In a statement released by the UCD Students’ Union on Wednesday, July 15th, UCDSU President Conor Anderson called on UCD to be transparent about their plans for on-campus learning in the coming academic year and clarify how much time students will spend on campus.
“I am worried that UCD has been over ambitious in the hopes of attracting international students and filling on campus accommodation. This, alongside plans to increase both fees and the number of enrolled students, belies a total lack of concern for student welfare and the public good.”
“The Registrar has said that undergraduate students can expect “40-60%” of their learning to take place on-campus, while graduates can expect “75-100%. However, based on a cursory look at the proposed timetables for some of UCD’s master’s programs, this seems to be an exaggeration. In one course, students will have zero in-person class-time for the first five weeks of term, after which they will be expected to be on-campus one day per week. That is closer to 0% than it is to 75%”.
The statement released by Anderson echoed the concerns of the Irish Federation of University Teachers (IFUT). Speaking on RTE News on July 9th, Frank Jones, Deputy General Secretary of IFUT explained; "Our concern is that commercial factors are weighing heavier with some universities than health and safety concerns".
In comparison, University of Limerick has released a clear timetable of when students will be on-campus, which is as little as one week a month, leading to many students abandoning full-term accommodation in favour of commuting or temporary solutions. Other third-level institutions such as Galway-Mayo Institute of Technology have told certain courses that will have no on-campus tuition for the entirety of the semester, with Dr Orla Flynn, President of GMIT telling Galway Daily “The on-campus experience is important but our focus is on ensuring the health and wellbeing of the entire GMIT community; most theory classes will be delivered remotely”.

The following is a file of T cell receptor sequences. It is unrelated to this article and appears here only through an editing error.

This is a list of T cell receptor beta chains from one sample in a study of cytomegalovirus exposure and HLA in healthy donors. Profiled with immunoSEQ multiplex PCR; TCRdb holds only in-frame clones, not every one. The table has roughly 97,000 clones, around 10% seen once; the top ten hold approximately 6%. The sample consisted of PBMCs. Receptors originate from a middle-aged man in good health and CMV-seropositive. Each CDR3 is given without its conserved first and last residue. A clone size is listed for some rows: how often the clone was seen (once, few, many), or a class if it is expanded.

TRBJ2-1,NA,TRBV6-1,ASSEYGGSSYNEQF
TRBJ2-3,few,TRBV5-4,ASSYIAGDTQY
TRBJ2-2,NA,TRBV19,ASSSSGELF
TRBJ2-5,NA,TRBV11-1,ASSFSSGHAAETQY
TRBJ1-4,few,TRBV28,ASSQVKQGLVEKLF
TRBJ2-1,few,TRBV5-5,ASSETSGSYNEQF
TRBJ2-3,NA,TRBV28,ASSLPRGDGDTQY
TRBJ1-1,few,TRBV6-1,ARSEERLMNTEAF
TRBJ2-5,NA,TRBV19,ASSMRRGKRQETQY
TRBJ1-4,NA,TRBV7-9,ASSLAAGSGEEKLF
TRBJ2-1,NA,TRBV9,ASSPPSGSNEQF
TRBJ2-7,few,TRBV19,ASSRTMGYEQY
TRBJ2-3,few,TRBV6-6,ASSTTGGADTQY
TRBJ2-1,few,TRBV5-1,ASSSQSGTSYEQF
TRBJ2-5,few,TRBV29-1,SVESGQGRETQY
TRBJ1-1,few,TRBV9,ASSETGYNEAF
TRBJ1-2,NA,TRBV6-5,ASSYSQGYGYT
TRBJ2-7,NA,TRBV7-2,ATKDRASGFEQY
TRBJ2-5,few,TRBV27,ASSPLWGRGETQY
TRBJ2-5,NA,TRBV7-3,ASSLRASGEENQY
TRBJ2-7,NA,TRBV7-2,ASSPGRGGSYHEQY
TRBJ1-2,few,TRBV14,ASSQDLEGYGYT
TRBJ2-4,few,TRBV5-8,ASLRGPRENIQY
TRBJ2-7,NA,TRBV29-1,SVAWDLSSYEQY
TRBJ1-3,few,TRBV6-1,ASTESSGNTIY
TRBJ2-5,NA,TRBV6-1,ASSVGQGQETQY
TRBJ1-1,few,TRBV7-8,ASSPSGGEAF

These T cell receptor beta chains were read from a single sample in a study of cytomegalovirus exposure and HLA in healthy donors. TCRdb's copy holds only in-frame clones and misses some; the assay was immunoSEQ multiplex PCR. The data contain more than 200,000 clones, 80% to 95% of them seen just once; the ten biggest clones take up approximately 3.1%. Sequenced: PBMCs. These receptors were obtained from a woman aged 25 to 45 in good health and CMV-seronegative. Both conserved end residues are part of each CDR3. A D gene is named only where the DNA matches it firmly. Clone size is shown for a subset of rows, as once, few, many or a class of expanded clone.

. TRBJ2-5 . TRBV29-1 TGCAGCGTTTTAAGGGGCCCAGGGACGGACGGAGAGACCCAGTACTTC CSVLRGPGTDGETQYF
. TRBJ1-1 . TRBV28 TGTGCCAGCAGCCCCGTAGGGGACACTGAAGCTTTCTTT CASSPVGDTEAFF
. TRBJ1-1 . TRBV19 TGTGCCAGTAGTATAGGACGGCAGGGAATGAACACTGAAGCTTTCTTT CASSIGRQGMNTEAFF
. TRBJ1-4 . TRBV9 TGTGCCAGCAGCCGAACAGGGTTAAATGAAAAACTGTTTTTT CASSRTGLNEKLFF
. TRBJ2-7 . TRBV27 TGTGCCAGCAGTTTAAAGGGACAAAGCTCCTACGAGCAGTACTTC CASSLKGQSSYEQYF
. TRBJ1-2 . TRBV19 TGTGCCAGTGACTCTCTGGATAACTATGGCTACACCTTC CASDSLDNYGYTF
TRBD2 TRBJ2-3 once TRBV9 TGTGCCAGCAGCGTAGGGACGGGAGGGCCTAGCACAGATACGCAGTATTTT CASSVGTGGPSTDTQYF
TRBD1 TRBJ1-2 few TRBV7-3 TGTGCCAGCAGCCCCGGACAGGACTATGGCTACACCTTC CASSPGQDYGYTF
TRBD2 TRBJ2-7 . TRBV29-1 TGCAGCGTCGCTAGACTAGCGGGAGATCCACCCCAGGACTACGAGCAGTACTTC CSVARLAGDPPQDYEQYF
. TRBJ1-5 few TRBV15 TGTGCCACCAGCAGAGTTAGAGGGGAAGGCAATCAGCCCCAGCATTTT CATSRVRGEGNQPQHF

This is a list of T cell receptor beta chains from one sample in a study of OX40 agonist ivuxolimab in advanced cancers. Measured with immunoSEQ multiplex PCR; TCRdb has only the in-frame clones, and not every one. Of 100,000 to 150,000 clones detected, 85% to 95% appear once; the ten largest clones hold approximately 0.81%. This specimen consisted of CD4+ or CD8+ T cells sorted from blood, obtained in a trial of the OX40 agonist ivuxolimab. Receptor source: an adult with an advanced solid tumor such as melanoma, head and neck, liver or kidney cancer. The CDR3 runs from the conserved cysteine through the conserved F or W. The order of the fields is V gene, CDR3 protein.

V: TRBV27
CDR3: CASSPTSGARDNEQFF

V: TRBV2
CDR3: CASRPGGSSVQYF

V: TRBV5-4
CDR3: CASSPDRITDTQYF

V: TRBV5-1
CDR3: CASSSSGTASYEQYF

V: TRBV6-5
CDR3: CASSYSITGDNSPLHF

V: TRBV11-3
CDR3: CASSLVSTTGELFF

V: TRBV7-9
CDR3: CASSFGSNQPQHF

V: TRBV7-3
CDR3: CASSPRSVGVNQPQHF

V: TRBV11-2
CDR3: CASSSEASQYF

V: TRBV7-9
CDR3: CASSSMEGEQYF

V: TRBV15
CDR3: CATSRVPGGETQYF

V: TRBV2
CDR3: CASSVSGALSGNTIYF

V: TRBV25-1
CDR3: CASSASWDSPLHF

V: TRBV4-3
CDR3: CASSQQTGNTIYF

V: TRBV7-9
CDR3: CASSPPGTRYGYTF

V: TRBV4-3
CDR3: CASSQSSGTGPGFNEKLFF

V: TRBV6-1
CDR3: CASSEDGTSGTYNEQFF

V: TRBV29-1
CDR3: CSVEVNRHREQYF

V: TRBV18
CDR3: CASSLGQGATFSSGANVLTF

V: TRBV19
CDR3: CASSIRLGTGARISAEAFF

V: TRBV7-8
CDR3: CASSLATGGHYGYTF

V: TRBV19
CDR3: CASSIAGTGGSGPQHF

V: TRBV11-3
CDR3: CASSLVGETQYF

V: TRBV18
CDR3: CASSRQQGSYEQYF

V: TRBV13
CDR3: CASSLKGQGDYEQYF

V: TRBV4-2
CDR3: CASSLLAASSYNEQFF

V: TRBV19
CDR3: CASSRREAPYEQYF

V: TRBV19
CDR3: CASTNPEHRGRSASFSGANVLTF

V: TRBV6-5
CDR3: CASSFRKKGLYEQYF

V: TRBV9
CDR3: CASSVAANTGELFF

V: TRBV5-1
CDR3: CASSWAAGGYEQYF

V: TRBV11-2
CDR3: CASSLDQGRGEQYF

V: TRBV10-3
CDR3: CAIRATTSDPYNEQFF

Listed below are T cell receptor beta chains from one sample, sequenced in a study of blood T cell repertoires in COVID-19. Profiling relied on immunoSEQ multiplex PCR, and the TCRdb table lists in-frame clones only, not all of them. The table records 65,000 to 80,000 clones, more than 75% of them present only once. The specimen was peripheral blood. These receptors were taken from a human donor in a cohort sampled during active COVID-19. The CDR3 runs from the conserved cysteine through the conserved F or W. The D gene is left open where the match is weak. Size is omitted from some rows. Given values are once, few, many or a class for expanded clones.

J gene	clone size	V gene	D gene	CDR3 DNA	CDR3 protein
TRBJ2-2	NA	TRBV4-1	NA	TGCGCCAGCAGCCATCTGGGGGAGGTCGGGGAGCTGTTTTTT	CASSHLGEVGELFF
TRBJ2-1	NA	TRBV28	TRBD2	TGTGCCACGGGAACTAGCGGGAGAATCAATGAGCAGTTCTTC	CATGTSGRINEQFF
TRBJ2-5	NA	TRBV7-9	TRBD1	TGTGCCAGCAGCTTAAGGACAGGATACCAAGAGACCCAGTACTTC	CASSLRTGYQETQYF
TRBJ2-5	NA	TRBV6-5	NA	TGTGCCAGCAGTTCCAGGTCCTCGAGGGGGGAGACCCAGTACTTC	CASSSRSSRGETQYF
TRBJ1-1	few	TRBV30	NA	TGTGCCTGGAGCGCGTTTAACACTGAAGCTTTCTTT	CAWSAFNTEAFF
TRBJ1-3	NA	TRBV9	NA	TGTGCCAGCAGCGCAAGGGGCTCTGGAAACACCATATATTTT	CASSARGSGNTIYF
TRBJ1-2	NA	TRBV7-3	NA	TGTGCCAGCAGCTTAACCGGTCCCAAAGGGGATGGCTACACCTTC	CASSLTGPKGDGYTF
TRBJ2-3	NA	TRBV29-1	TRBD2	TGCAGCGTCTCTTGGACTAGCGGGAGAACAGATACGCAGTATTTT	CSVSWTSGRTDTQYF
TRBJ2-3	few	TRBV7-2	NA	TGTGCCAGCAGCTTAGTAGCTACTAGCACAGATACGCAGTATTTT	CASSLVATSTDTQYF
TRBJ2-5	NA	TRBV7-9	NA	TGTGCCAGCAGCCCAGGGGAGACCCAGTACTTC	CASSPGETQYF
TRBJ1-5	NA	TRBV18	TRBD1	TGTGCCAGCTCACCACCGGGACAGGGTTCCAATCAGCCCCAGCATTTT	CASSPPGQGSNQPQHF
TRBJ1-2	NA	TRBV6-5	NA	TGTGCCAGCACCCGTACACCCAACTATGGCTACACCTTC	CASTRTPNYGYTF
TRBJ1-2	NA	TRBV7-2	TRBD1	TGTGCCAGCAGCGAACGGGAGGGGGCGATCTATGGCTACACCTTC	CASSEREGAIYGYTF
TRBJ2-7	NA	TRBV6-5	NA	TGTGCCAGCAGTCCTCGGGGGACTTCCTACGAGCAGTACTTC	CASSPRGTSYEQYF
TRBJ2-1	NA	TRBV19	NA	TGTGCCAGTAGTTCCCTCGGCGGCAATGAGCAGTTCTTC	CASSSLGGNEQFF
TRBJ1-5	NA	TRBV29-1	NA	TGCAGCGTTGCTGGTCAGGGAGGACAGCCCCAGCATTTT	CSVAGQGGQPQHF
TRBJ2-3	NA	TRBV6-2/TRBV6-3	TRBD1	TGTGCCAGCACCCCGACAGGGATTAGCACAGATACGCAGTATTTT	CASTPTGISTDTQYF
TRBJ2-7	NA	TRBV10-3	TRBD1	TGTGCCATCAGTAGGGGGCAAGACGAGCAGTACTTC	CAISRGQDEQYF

In a letter to Prof. Mark Rogers, UCD Registrar on Wednesday July 9th, the UCDSU Welfare Officer Ruairí Power highlighted that the lack of clarity surrounding plans to reopen UCD for the coming year affected all students, but in particular those with disabilities and underlying health conditions; “No specific guidance was offered to vulnerable students/staff in yesterday's email, and many students are at a loss as to where they should seek further information”. In it he asks “What public health advice has led UMT to determine that 40-60% of lectures (undergraduate) will be able to take place on campus and 75% to 100% for graduate students? What level of engagement has the Dept. of Health had in the drafting of the reopening plan?” and “What provisions will be made for immunocompromised staff and students when campus reopens?”.
In sentiments echoing all worried students and staff of UCD, Anderson emphasised: “Students deserve to make informed decisions on whether they will need accommodation near campus or if it will be safe to return to campus, and if they should travel from abroad to UCD”.